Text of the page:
CAS Dean Climbs Mount Aconcagua
Posted: January 18, 2000 at 1:00 am, Last Updated: November 30, -0001 at 12:00 am
By Emily Yaghmour
His wife told him it was a crazy idea. He knew she was probably right, but Daniele Struppa, dean of the College of Arts and Sciences (CAS), really wanted to climb a mountain.
He had just finished reading Into Thin Air, the book by Jon Krakauer about the guided commercial expeditions to Mount Everest in 1996 in which 12 climbers died. The prospect of undertaking a dangerous climb that challenged the limits of his physical and mental endurance appealed to Struppa. He wanted to know if he had what it took to withstand the danger and hardship to make it to the top of a high mountain. “I’ve always been an intellectual,” says Struppa, who has a Ph.D. in Mathematics, “and I wanted to try something different.” So, on Dec. 14, he boarded a plane for Argentina to join a group of eight men, ranging in age from 20-something to 66. Guided by a 23-year-old woman, they set out to climb Mount Aconcagua. At 22,841 feet, it is higher than any mountain outside of Central Asia.
For the past year, the 40-something Struppa spent three hours each day preparing for this climb. He lifted weights. He ran. He strapped on his 50-pound backpack and ran up flights of stairs. (“I hated that!” he says.) Despite his preparation, the experience was grueling. For the last 4,000 feet or so, every step in the oxygen-poor atmosphere was exhausting. He suffered from altitude headaches. At night, the noise of the wind tearing at the tents was so loud that the climbers couldn’t talk to each other. Struppa couldn’t keep warm even with a minus-20-degree sleeping bag. He found it impossible to sleep soundly in the thin air–when he drifted to sleep, his breathing often stopped, and he awoke gasping for air.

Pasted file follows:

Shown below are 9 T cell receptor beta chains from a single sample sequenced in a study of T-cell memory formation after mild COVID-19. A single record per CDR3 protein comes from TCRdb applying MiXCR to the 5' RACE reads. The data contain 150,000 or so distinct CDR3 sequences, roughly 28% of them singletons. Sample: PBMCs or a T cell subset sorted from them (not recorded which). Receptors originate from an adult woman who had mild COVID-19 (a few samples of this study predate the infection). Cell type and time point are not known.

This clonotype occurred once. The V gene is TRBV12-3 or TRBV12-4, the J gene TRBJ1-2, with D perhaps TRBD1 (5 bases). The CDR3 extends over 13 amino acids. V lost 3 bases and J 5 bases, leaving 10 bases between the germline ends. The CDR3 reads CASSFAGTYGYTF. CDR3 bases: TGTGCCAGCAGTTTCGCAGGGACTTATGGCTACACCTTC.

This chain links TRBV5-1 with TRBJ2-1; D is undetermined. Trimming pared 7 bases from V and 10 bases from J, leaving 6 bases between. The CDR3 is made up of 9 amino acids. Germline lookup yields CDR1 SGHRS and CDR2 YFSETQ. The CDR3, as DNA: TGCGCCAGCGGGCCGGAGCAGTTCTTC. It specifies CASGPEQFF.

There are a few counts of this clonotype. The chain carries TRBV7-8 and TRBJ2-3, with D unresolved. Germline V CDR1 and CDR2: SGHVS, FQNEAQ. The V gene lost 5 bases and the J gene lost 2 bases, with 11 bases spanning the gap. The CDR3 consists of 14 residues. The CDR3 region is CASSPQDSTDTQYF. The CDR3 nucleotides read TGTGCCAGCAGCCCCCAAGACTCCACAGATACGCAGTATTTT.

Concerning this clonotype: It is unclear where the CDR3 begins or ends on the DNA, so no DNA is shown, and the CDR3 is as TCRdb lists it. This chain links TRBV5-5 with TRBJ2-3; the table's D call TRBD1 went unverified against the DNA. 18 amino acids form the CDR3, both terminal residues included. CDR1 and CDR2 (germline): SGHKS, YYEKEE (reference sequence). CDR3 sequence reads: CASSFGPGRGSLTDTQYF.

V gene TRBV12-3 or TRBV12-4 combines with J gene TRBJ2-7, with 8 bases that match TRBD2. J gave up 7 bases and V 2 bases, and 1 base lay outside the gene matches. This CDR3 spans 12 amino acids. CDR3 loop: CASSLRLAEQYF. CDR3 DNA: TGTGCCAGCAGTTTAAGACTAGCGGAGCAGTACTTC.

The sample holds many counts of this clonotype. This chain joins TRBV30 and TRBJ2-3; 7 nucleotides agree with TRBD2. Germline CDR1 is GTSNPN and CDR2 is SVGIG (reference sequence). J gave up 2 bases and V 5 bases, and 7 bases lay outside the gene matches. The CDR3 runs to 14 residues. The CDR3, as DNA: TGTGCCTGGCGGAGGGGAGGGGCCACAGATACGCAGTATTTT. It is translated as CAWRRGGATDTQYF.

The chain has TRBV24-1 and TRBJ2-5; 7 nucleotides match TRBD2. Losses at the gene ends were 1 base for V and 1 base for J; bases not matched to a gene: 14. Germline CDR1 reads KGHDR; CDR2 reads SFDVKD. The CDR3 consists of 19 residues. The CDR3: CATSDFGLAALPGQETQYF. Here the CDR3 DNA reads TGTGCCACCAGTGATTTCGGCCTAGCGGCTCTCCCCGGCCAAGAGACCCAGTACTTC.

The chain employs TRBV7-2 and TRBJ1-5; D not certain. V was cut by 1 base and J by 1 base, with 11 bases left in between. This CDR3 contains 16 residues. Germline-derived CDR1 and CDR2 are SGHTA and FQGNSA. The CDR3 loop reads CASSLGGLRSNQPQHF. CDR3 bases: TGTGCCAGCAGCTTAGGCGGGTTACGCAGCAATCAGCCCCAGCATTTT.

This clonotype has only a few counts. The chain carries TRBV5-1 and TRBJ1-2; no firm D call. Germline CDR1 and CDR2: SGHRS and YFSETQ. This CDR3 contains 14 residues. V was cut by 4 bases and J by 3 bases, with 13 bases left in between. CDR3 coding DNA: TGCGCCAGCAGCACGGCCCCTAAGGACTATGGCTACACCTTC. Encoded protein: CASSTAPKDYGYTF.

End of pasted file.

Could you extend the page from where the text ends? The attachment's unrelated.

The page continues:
They approached the summit of the mountain on the afternoon of Dec. 31. Struppa felt beaten. Already, five of the eight climbers had given up and turned back for base camp. Thinking the peak was still hours away, Struppa was ready to turn back, too. But when the guide told him he was only an hour away, he pushed on. An hour later, as he stood looking out from the pinnacle of Mount Aconcagua, he thought, “I will never do anything this stupid again in my life.”
But memory is selective, Struppa says. On his trek down the mountain, he began planning his next climb: Mount Kilimanjaro.
The College of Arts and Sciences is holding a brown bag lunch with Struppa on Thursday, Jan. 27, at noon in College Hall, Room C116, during which he will talk about his trip.